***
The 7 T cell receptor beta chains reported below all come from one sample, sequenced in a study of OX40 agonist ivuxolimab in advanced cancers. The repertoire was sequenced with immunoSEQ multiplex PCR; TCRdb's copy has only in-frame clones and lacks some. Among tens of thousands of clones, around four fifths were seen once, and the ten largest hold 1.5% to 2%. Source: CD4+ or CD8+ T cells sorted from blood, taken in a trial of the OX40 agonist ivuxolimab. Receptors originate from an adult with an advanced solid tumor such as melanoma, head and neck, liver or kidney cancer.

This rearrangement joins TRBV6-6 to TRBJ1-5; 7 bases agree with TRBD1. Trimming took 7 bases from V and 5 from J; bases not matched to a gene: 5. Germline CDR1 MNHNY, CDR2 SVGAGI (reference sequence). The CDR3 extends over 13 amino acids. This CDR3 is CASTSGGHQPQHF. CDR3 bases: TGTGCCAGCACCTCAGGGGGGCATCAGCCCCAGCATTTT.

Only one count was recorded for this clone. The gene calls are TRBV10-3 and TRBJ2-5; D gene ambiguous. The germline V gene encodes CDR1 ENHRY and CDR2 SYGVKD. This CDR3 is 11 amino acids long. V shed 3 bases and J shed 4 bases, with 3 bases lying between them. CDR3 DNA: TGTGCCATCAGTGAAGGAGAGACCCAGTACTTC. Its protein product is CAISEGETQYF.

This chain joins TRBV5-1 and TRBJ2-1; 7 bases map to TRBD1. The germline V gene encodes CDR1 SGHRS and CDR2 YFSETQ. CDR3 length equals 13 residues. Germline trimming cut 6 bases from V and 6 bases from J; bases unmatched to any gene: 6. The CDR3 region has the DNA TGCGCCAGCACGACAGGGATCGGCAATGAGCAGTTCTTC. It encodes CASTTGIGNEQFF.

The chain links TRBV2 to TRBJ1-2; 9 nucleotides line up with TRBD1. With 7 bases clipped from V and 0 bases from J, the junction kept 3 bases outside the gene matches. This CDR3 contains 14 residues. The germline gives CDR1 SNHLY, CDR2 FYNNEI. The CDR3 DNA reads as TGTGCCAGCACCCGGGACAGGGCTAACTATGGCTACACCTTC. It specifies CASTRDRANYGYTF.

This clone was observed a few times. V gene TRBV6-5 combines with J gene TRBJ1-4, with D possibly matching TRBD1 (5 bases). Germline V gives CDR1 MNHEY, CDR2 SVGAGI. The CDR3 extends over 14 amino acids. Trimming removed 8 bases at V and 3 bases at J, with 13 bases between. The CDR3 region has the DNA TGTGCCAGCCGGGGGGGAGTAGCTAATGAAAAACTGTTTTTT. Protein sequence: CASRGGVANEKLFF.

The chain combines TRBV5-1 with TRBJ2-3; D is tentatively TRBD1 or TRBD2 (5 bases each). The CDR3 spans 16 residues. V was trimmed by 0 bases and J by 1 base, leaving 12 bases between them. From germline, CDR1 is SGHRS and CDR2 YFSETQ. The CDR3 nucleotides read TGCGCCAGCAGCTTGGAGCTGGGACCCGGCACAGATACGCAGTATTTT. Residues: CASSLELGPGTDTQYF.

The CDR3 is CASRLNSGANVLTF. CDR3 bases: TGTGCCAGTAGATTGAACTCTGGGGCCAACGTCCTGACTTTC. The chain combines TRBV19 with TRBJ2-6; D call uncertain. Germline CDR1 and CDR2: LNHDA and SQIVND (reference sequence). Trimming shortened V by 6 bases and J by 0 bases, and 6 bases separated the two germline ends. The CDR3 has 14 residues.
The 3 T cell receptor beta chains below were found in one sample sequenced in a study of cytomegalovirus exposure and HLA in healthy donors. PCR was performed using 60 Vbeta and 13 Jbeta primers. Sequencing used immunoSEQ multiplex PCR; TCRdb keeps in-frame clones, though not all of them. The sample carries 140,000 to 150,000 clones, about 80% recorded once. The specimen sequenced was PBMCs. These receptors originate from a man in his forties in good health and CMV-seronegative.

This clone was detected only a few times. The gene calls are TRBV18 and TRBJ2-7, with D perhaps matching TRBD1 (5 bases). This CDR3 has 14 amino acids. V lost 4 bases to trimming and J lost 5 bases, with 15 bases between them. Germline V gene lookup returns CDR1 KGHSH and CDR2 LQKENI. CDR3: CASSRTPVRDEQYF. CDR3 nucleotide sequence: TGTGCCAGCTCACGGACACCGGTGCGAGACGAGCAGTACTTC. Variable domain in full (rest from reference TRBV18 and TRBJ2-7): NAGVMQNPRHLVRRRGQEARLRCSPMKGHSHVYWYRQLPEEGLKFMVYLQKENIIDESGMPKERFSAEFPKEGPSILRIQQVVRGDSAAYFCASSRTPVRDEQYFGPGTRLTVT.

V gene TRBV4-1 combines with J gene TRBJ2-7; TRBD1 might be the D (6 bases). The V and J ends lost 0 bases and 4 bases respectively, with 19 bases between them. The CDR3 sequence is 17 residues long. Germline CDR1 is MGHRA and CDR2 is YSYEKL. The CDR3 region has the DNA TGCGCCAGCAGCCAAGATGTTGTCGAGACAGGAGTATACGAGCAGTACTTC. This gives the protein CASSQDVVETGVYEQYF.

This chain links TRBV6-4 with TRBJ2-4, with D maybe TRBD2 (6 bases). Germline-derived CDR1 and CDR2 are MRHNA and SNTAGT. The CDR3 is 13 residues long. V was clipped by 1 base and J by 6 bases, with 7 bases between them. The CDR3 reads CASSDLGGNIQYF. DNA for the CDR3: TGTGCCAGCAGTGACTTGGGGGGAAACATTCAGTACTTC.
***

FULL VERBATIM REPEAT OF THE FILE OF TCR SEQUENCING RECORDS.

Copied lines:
The 7 T cell receptor beta chains reported below all come from one sample, sequenced in a study of OX40 agonist ivuxolimab in advanced cancers. The repertoire was sequenced with immunoSEQ multiplex PCR; TCRdb's copy has only in-frame clones and lacks some. Among tens of thousands of clones, around four fifths were seen once, and the ten largest hold 1.5% to 2%. Source: CD4+ or CD8+ T cells sorted from blood, taken in a trial of the OX40 agonist ivuxolimab. Receptors originate from an adult with an advanced solid tumor such as melanoma, head and neck, liver or kidney cancer.

This rearrangement joins TRBV6-6 to TRBJ1-5; 7 bases agree with TRBD1. Trimming took 7 bases from V and 5 from J; bases not matched to a gene: 5. Germline CDR1 MNHNY, CDR2 SVGAGI (reference sequence). The CDR3 extends over 13 amino acids. This CDR3 is CASTSGGHQPQHF. CDR3 bases: TGTGCCAGCACCTCAGGGGGGCATCAGCCCCAGCATTTT.

Only one count was recorded for this clone. The gene calls are TRBV10-3 and TRBJ2-5; D gene ambiguous. The germline V gene encodes CDR1 ENHRY and CDR2 SYGVKD. This CDR3 is 11 amino acids long. V shed 3 bases and J shed 4 bases, with 3 bases lying between them. CDR3 DNA: TGTGCCATCAGTGAAGGAGAGACCCAGTACTTC. Its protein product is CAISEGETQYF.

This chain joins TRBV5-1 and TRBJ2-1; 7 bases map to TRBD1. The germline V gene encodes CDR1 SGHRS and CDR2 YFSETQ. CDR3 length equals 13 residues. Germline trimming cut 6 bases from V and 6 bases from J; bases unmatched to any gene: 6. The CDR3 region has the DNA TGCGCCAGCACGACAGGGATCGGCAATGAGCAGTTCTTC. It encodes CASTTGIGNEQFF.

The chain links TRBV2 to TRBJ1-2; 9 nucleotides line up with TRBD1. With 7 bases clipped from V and 0 bases from J, the junction kept 3 bases outside the gene matches. This CDR3 contains 14 residues. The germline gives CDR1 SNHLY, CDR2 FYNNEI. The CDR3 DNA reads as TGTGCCAGCACCCGGGACAGGGCTAACTATGGCTACACCTTC. It specifies CASTRDRANYGYTF.

This clone was observed a few times. V gene TRBV6-5 combines with J gene TRBJ1-4, with D possibly matching TRBD1 (5 bases). Germline V gives CDR1 MNHEY, CDR2 SVGAGI. The CDR3 extends over 14 amino acids. Trimming removed 8 bases at V and 3 bases at J, with 13 bases between. The CDR3 region has the DNA TGTGCCAGCCGGGGGGGAGTAGCTAATGAAAAACTGTTTTTT. Protein sequence: CASRGGVANEKLFF.

The chain combines TRBV5-1 with TRBJ2-3; D is tentatively TRBD1 or TRBD2 (5 bases each). The CDR3 spans 16 residues. V was trimmed by 0 bases and J by 1 base, leaving 12 bases between them. From germline, CDR1 is SGHRS and CDR2 YFSETQ. The CDR3 nucleotides read TGCGCCAGCAGCTTGGAGCTGGGACCCGGCACAGATACGCAGTATTTT. Residues: CASSLELGPGTDTQYF.

The CDR3 is CASRLNSGANVLTF. CDR3 bases: TGTGCCAGTAGATTGAACTCTGGGGCCAACGTCCTGACTTTC. The chain combines TRBV19 with TRBJ2-6; D call uncertain. Germline CDR1 and CDR2: LNHDA and SQIVND (reference sequence). Trimming shortened V by 6 bases and J by 0 bases, and 6 bases separated the two germline ends. The CDR3 has 14 residues.
The 3 T cell receptor beta chains below were found in one sample sequenced in a study of cytomegalovirus exposure and HLA in healthy donors. PCR was performed using 60 Vbeta and 13 Jbeta primers. Sequencing used immunoSEQ multiplex PCR; TCRdb keeps in-frame clones, though not all of them. The sample carries 140,000 to 150,000 clones, about 80% recorded once. The specimen sequenced was PBMCs. These receptors originate from a man in his forties in good health and CMV-seronegative.

This clone was detected only a few times. The gene calls are TRBV18 and TRBJ2-7, with D perhaps matching TRBD1 (5 bases). This CDR3 has 14 amino acids. V lost 4 bases to trimming and J lost 5 bases, with 15 bases between them. Germline V gene lookup returns CDR1 KGHSH and CDR2 LQKENI. CDR3: CASSRTPVRDEQYF. CDR3 nucleotide sequence: TGTGCCAGCTCACGGACACCGGTGCGAGACGAGCAGTACTTC. Variable domain in full (rest from reference TRBV18 and TRBJ2-7): NAGVMQNPRHLVRRRGQEARLRCSPMKGHSHVYWYRQLPEEGLKFMVYLQKENIIDESGMPKERFSAEFPKEGPSILRIQQVVRGDSAAYFCASSRTPVRDEQYFGPGTRLTVT.

V gene TRBV4-1 combines with J gene TRBJ2-7; TRBD1 might be the D (6 bases). The V and J ends lost 0 bases and 4 bases respectively, with 19 bases between them. The CDR3 sequence is 17 residues long. Germline CDR1 is MGHRA and CDR2 is YSYEKL. The CDR3 region has the DNA TGCGCCAGCAGCCAAGATGTTGTCGAGACAGGAGTATACGAGCAGTACTTC. This gives the protein CASSQDVVETGVYEQYF.

This chain links TRBV6-4 with TRBJ2-4, with D maybe TRBD2 (6 bases). Germline-derived CDR1 and CDR2 are MRHNA and SNTAGT. The CDR3 is 13 residues long. V was clipped by 1 base and J by 6 bases, with 7 bases between them. The CDR3 reads CASSDLGGNIQYF. DNA for the CDR3: TGTGCCAGCAGTGACTTGGGGGGAAACATTCAGTACTTC.